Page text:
Halloween is the fun version of this, when death is a specter and not a reality. Halloween’s form of death rekindles the same emotions that once made us excited to watch a new monster movie or get in costume for a night of trick or treating with friends. There is no pretense with Halloween: whatever you love is cool because you love it. Better yet, you love it because it stirs your imagination.
There’s a salubrious byproduct in the very idea of dressing up. Even if we don’t wear the Frankenstein monster garb ourselves, we become monsters via a contact costume high. We allow ourselves to become more real—more inspirited as ourselves—by pretending. There’s no pretense. This is the best kind of pretending. A pretending that reveals our loves and interests, our need for playfulness, rather than the pretending that all is well when it’s not.
Halloween is healthy this way. If you were an alien watching us, you might think at first that celebrating a day of the dead was grim fare indeed. Unless you’re a newborn, chances are remote that your life hasn’t been touched and scarred by death. But Halloween is a celebration of life’s essential components. We don one mask to drop a host of others.
I'm not knocking other periods, because they're all of a piece, but these last three or four weeks of entries in this journal have been excellent.
I sent someone the Snoopy Come Home essay and the short story, "Sky Neighbors." Pitched something on that sequel to A Christmas Story.
Here is tonight's radio interview on Downtown, with me talking about the Beach Boys' Smile. There has to be something said about the books, so will make a mental note to bring that up. Author of eight books, or feature one of them, or author of many books on all kinds of subjects, fiction and non. Something. Can mix it up, but there has to be some mention of books. And I need to get to twenty books, fast. I'm working so hard. It's like at least 3000 formal words each day, or 4000, for pieces, stories, books, and then it's this journal on top of that, so there are many days now where I'm writing 5000, 6000, 7000 words, plus letters and pitches.
This is from the Elvis Christmas piece, which I worked on more today:
That audible theme of a gift being given is why it’s so easy to love this LP. “White Christmas” is the theoretically secular cousin to the theoretically sacred “Silent Night,” with similar aims, but also tweaks in those intentions.
Have you ever noticed that at Christmas you almost have to stop yourself if you’re trying to determine if a piece of music is sacred or secular? The world comes together musically during the season, and songs tend to pool rather than separate into factions, while still maintaining their admirable and distinctive traits, the way your kids do. They’re your kids and they belong to that familial grouping, but they’re so different from each other. “Joy to the World” is a sacred song, but who thinks of it that way? It is for the world, being given to the world, proclaimed on behalf of the world, after all, and were you to call it an early form of rock and roll, I’d salute your clever theory.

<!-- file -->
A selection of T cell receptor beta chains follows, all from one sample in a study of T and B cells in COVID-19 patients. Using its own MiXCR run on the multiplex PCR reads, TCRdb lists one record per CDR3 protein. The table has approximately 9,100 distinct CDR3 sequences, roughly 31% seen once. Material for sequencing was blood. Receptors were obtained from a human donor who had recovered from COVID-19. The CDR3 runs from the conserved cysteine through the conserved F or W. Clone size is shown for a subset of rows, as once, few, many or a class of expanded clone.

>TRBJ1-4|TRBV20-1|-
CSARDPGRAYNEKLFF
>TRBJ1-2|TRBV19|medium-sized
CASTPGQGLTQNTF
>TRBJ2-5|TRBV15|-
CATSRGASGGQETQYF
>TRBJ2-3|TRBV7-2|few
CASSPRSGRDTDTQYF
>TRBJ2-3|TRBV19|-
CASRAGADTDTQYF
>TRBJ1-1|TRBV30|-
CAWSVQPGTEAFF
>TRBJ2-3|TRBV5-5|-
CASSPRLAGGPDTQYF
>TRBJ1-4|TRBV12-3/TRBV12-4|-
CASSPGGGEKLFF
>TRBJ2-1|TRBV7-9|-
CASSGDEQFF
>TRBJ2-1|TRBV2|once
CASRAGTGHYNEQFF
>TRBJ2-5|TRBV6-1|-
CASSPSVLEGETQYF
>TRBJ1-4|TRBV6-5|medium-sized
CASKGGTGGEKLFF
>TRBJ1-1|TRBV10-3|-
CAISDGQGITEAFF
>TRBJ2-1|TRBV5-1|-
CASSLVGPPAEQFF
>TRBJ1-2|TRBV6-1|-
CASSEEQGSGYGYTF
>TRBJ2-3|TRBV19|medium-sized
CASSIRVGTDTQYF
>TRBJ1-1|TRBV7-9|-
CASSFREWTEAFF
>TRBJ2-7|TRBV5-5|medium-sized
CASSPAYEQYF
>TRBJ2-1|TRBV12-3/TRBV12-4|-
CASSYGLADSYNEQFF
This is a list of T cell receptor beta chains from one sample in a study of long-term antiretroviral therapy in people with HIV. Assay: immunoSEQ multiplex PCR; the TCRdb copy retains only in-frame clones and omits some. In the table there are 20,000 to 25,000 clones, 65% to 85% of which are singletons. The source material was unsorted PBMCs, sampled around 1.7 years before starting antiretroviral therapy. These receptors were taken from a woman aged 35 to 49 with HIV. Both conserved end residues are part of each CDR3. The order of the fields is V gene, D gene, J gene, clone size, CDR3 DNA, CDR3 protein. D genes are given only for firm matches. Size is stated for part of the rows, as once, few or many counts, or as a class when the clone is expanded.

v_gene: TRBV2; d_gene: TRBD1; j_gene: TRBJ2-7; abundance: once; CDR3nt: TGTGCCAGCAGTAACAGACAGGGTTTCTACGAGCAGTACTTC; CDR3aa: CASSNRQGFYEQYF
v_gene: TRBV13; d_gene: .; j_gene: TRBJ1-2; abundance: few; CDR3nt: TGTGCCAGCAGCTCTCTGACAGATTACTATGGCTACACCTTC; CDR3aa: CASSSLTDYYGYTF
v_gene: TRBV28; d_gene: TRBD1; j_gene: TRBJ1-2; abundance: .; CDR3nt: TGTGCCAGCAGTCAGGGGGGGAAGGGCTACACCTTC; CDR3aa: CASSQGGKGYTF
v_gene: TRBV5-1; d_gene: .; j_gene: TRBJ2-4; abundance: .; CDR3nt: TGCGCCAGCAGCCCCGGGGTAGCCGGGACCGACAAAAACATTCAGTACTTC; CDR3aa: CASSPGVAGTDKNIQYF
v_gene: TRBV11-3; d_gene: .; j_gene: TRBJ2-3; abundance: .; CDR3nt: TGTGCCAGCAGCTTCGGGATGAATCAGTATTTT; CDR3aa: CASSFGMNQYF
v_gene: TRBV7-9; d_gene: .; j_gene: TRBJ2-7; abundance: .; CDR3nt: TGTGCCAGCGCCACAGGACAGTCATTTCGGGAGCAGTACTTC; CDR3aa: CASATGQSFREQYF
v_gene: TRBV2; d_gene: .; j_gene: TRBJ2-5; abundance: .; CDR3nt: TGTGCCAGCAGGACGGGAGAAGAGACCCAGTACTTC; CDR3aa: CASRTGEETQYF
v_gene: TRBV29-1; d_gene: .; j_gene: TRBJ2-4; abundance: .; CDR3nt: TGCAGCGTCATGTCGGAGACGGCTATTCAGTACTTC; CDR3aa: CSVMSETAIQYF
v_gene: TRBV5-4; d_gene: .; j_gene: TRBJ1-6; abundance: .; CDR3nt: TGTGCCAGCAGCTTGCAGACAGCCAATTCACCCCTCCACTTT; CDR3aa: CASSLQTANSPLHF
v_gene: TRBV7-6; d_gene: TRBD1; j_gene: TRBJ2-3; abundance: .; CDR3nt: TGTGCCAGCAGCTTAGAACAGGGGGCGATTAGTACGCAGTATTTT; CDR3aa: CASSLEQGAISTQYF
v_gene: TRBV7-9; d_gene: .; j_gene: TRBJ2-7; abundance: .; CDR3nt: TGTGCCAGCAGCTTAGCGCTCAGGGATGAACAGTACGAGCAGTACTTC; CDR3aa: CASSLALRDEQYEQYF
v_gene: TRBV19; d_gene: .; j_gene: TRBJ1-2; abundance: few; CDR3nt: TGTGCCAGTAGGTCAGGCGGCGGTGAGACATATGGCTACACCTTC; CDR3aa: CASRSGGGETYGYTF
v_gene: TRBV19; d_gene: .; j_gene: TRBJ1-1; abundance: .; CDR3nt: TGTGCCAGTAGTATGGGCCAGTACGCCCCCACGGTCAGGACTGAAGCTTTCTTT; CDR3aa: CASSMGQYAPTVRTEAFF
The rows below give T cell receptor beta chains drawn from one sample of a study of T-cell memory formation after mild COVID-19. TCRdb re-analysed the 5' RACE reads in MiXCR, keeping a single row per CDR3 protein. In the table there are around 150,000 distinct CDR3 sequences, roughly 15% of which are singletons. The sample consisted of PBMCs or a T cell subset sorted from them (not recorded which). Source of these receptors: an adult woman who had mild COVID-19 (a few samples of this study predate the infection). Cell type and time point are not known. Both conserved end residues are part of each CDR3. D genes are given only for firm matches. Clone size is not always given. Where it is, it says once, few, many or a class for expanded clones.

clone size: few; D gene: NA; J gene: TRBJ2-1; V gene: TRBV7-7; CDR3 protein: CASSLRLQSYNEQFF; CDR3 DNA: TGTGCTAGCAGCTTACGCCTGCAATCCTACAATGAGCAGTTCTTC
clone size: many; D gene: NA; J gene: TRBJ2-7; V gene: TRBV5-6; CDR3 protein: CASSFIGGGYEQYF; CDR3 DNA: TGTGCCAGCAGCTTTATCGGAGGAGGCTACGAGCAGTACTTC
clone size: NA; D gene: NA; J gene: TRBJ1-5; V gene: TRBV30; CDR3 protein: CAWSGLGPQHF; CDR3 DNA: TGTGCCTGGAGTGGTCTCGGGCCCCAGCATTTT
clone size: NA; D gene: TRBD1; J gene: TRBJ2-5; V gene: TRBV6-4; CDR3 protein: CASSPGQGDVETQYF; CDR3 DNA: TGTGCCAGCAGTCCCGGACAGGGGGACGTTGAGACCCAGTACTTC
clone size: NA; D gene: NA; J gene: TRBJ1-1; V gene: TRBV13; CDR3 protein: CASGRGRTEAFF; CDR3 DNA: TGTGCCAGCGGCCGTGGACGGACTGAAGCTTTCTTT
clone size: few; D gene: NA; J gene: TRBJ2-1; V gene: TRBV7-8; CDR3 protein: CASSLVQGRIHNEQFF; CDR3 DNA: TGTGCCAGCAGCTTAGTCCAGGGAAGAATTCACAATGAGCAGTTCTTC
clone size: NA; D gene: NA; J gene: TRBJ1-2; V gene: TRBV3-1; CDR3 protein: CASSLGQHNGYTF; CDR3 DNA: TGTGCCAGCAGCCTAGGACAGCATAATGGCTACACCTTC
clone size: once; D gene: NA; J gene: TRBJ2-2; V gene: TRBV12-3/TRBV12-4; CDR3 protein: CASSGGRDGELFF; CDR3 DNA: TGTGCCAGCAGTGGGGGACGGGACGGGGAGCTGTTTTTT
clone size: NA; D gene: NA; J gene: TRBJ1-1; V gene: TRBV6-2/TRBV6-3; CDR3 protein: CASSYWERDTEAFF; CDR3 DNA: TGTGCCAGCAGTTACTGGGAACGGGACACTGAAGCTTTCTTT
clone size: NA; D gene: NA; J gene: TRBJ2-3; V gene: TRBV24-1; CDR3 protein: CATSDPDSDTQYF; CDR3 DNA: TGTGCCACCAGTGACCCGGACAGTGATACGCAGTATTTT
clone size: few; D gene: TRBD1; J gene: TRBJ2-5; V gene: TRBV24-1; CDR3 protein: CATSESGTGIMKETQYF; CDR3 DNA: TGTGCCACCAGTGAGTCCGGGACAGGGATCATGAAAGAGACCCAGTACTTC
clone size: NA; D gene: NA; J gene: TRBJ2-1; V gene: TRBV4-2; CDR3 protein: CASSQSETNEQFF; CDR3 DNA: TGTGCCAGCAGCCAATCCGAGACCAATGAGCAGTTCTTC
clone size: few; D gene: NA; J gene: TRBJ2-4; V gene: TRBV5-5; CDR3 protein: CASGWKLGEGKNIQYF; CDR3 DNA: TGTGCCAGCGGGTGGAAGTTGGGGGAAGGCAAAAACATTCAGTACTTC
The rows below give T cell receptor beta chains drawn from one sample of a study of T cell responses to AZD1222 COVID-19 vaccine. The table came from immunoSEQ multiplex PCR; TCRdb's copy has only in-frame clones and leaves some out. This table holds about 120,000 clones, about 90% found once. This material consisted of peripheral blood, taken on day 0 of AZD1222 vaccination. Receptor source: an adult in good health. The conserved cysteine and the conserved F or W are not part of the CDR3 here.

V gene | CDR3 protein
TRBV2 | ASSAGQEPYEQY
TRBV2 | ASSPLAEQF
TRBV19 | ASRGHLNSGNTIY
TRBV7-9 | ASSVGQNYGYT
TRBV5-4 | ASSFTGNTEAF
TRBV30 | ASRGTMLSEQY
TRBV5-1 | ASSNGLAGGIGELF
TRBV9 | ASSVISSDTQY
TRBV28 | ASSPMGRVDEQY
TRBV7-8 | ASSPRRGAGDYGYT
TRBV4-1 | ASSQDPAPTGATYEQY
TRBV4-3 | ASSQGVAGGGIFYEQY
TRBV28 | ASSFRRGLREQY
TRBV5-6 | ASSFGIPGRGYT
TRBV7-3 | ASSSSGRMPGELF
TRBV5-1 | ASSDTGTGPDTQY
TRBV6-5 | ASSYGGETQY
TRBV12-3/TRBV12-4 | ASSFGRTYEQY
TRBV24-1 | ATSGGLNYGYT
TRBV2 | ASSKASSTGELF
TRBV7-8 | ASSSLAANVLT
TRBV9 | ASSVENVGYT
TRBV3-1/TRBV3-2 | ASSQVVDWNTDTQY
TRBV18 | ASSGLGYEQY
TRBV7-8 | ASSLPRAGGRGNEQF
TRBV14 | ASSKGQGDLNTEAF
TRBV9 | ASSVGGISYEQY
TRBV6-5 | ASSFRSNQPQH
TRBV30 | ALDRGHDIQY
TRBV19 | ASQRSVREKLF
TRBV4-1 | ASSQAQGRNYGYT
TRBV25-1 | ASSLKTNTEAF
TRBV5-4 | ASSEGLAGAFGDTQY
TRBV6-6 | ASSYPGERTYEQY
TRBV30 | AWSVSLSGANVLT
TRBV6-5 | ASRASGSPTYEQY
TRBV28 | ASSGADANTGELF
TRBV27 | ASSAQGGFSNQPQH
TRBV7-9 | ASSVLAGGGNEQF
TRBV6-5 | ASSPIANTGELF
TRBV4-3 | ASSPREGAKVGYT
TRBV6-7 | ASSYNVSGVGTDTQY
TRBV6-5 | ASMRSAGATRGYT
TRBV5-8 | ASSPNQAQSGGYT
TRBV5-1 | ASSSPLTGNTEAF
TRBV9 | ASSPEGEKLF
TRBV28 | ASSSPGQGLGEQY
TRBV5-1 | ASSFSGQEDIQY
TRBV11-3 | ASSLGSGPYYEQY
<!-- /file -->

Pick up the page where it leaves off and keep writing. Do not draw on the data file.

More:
“Silent Night” is a song for visiting angels, of a single joyous note arriving at a late hour in a spot where a peace both divine and human will now forever dwell. What is holiness? I don’t think it’s man in the sky stuff. I think it’s innermost human stuff. There is a cacophony inside all of us. Layers of it. But down somewhere, in the deepest portion of the core, there is peace. We try to get there, if we are wise. And that may be everything—that attempt to get to that spot, and hear its sound. Let the rest of ourselves—all of those other layers—be filled with it.
“Silent Night” represents the inside, that center vein of our us-ness, which we allow ourselves to accept; “White Christmas” is that inside having come to the surface and out into the world, making its snowy mark on the social calendar and what one realistically—in terms of the finite—hopes to experience—even weather-wise—during the Christmas season. “White Christmas” has a concern with literal weather, a bedecking; but it’s also about what that form of precipitation symbolically represents, that same inner peace.
Thus both “Silent Night” and “White Christmas”—and Elvis musically intuited this—are simultaneously sacred and secular. Neither requires the formal faith of religion, because religion itself vouchsafes that faith is beyond dogma. The dogma might be a road to get to faith, the same as the one over which a horse-pulled sled could have taken a family of New Englanders to a Christmas party in 1800, with the brood marveling at the crisp snow and another opportunity to celebrate and give thanks for their bonds. That seems to me a rather holy image, and a holy crossing, because of everything that it is beyond. I can hear either of these songs—especially as Elvis sings them—when I imagine that scene.
He just keeps proving it every day. In multiple works and ways, every single day.
Here's some closing levity, depending on how one likes to look at things. If you're living it, it's more depressing than anything, but it's all about remembering to keep eyes on the prize right now.